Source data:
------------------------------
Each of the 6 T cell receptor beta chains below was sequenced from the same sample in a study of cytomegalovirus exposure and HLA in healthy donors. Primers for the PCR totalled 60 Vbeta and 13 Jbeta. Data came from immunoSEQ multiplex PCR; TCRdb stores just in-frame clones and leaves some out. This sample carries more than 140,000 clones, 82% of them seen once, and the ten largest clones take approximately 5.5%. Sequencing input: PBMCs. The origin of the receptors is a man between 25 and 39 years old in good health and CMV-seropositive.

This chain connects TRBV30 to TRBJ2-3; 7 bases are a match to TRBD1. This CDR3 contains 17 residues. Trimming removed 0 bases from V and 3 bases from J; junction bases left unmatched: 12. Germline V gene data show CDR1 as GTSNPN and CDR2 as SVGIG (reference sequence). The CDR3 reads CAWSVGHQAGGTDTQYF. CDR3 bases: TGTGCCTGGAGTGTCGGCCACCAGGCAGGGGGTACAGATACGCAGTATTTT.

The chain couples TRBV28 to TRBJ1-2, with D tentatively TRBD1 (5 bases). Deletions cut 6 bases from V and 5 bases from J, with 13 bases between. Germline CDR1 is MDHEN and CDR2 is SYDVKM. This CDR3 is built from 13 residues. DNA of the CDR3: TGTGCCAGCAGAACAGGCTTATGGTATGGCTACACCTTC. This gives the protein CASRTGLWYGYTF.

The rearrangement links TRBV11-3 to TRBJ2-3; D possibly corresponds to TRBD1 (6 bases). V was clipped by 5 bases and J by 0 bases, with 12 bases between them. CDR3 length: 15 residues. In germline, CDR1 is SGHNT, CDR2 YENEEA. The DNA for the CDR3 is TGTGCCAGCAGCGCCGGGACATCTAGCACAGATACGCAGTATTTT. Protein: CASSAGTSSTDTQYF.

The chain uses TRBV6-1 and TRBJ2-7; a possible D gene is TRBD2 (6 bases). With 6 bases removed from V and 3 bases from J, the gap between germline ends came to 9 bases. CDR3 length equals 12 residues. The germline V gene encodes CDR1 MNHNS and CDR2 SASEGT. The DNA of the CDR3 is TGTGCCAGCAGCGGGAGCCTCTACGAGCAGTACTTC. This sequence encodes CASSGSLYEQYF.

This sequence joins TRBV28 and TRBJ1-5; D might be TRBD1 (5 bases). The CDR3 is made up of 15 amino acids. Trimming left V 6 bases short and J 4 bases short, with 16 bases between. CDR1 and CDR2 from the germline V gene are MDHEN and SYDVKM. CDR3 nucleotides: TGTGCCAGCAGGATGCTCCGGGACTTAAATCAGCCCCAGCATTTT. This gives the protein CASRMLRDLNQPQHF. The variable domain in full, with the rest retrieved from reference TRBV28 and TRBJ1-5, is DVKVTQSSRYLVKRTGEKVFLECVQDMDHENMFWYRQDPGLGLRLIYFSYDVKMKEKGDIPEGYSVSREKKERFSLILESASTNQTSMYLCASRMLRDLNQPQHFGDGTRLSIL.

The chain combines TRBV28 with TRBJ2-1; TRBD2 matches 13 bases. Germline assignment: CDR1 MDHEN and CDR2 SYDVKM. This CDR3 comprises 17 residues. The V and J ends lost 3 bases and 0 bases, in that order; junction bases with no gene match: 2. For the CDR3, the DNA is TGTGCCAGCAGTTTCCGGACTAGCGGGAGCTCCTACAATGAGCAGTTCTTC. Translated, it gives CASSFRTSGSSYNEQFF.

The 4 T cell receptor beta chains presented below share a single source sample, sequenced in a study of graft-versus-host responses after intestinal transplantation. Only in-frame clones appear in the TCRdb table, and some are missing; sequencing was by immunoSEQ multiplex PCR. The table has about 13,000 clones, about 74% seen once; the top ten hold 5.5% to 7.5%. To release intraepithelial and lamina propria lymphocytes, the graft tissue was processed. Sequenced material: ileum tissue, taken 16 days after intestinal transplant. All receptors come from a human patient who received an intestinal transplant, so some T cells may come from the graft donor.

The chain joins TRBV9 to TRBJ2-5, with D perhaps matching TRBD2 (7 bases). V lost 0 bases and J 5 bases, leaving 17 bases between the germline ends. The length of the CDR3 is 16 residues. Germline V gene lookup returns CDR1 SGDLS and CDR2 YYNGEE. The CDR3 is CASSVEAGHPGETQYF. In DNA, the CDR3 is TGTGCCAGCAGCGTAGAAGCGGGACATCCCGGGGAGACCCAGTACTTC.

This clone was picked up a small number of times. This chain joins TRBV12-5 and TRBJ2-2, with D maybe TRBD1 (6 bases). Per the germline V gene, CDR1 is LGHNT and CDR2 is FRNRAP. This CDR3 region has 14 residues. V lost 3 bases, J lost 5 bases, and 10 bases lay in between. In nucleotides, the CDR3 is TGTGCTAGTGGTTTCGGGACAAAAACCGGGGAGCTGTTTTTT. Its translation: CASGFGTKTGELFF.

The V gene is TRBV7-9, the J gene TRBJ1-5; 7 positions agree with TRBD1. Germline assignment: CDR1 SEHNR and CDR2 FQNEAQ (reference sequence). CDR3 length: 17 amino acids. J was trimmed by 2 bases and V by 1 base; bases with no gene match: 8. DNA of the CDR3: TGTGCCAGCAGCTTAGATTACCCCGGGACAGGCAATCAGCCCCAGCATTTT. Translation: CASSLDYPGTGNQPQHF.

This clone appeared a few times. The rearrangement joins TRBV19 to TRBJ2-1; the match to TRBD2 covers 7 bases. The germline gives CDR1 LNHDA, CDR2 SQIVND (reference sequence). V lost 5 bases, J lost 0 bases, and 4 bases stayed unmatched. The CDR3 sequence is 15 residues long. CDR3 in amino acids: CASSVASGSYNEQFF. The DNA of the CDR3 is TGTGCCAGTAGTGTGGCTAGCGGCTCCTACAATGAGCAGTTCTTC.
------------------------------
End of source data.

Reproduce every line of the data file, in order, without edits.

Each of the 6 T cell receptor beta chains below was sequenced from the same sample in a study of cytomegalovirus exposure and HLA in healthy donors. Primers for the PCR totalled 60 Vbeta and 13 Jbeta. Data came from immunoSEQ multiplex PCR; TCRdb stores just in-frame clones and leaves some out. This sample carries more than 140,000 clones, 82% of them seen once, and the ten largest clones take approximately 5.5%. Sequencing input: PBMCs. The origin of the receptors is a man between 25 and 39 years old in good health and CMV-seropositive.

This chain connects TRBV30 to TRBJ2-3; 7 bases are a match to TRBD1. This CDR3 contains 17 residues. Trimming removed 0 bases from V and 3 bases from J; junction bases left unmatched: 12. Germline V gene data show CDR1 as GTSNPN and CDR2 as SVGIG (reference sequence). The CDR3 reads CAWSVGHQAGGTDTQYF. CDR3 bases: TGTGCCTGGAGTGTCGGCCACCAGGCAGGGGGTACAGATACGCAGTATTTT.

The chain couples TRBV28 to TRBJ1-2, with D tentatively TRBD1 (5 bases). Deletions cut 6 bases from V and 5 bases from J, with 13 bases between. Germline CDR1 is MDHEN and CDR2 is SYDVKM. This CDR3 is built from 13 residues. DNA of the CDR3: TGTGCCAGCAGAACAGGCTTATGGTATGGCTACACCTTC. This gives the protein CASRTGLWYGYTF.

The rearrangement links TRBV11-3 to TRBJ2-3; D possibly corresponds to TRBD1 (6 bases). V was clipped by 5 bases and J by 0 bases, with 12 bases between them. CDR3 length: 15 residues. In germline, CDR1 is SGHNT, CDR2 YENEEA. The DNA for the CDR3 is TGTGCCAGCAGCGCCGGGACATCTAGCACAGATACGCAGTATTTT. Protein: CASSAGTSSTDTQYF.

The chain uses TRBV6-1 and TRBJ2-7; a possible D gene is TRBD2 (6 bases). With 6 bases removed from V and 3 bases from J, the gap between germline ends came to 9 bases. CDR3 length equals 12 residues. The germline V gene encodes CDR1 MNHNS and CDR2 SASEGT. The DNA of the CDR3 is TGTGCCAGCAGCGGGAGCCTCTACGAGCAGTACTTC. This sequence encodes CASSGSLYEQYF.

This sequence joins TRBV28 and TRBJ1-5; D might be TRBD1 (5 bases). The CDR3 is made up of 15 amino acids. Trimming left V 6 bases short and J 4 bases short, with 16 bases between. CDR1 and CDR2 from the germline V gene are MDHEN and SYDVKM. CDR3 nucleotides: TGTGCCAGCAGGATGCTCCGGGACTTAAATCAGCCCCAGCATTTT. This gives the protein CASRMLRDLNQPQHF. The variable domain in full, with the rest retrieved from reference TRBV28 and TRBJ1-5, is DVKVTQSSRYLVKRTGEKVFLECVQDMDHENMFWYRQDPGLGLRLIYFSYDVKMKEKGDIPEGYSVSREKKERFSLILESASTNQTSMYLCASRMLRDLNQPQHFGDGTRLSIL.

The chain combines TRBV28 with TRBJ2-1; TRBD2 matches 13 bases. Germline assignment: CDR1 MDHEN and CDR2 SYDVKM. This CDR3 comprises 17 residues. The V and J ends lost 3 bases and 0 bases, in that order; junction bases with no gene match: 2. For the CDR3, the DNA is TGTGCCAGCAGTTTCCGGACTAGCGGGAGCTCCTACAATGAGCAGTTCTTC. Translated, it gives CASSFRTSGSSYNEQFF.

The 4 T cell receptor beta chains presented below share a single source sample, sequenced in a study of graft-versus-host responses after intestinal transplantation. Only in-frame clones appear in the TCRdb table, and some are missing; sequencing was by immunoSEQ multiplex PCR. The table has about 13,000 clones, about 74% seen once; the top ten hold 5.5% to 7.5%. To release intraepithelial and lamina propria lymphocytes, the graft tissue was processed. Sequenced material: ileum tissue, taken 16 days after intestinal transplant. All receptors come from a human patient who received an intestinal transplant, so some T cells may come from the graft donor.

The chain joins TRBV9 to TRBJ2-5, with D perhaps matching TRBD2 (7 bases). V lost 0 bases and J 5 bases, leaving 17 bases between the germline ends. The length of the CDR3 is 16 residues. Germline V gene lookup returns CDR1 SGDLS and CDR2 YYNGEE. The CDR3 is CASSVEAGHPGETQYF. In DNA, the CDR3 is TGTGCCAGCAGCGTAGAAGCGGGACATCCCGGGGAGACCCAGTACTTC.

This clone was picked up a small number of times. This chain joins TRBV12-5 and TRBJ2-2, with D maybe TRBD1 (6 bases). Per the germline V gene, CDR1 is LGHNT and CDR2 is FRNRAP. This CDR3 region has 14 residues. V lost 3 bases, J lost 5 bases, and 10 bases lay in between. In nucleotides, the CDR3 is TGTGCTAGTGGTTTCGGGACAAAAACCGGGGAGCTGTTTTTT. Its translation: CASGFGTKTGELFF.

The V gene is TRBV7-9, the J gene TRBJ1-5; 7 positions agree with TRBD1. Germline assignment: CDR1 SEHNR and CDR2 FQNEAQ (reference sequence). CDR3 length: 17 amino acids. J was trimmed by 2 bases and V by 1 base; bases with no gene match: 8. DNA of the CDR3: TGTGCCAGCAGCTTAGATTACCCCGGGACAGGCAATCAGCCCCAGCATTTT. Translation: CASSLDYPGTGNQPQHF.

This clone appeared a few times. The rearrangement joins TRBV19 to TRBJ2-1; the match to TRBD2 covers 7 bases. The germline gives CDR1 LNHDA, CDR2 SQIVND (reference sequence). V lost 5 bases, J lost 0 bases, and 4 bases stayed unmatched. The CDR3 sequence is 15 residues long. CDR3 in amino acids: CASSVASGSYNEQFF. The DNA of the CDR3 is TGTGCCAGTAGTGTGGCTAGCGGCTCCTACAATGAGCAGTTCTTC.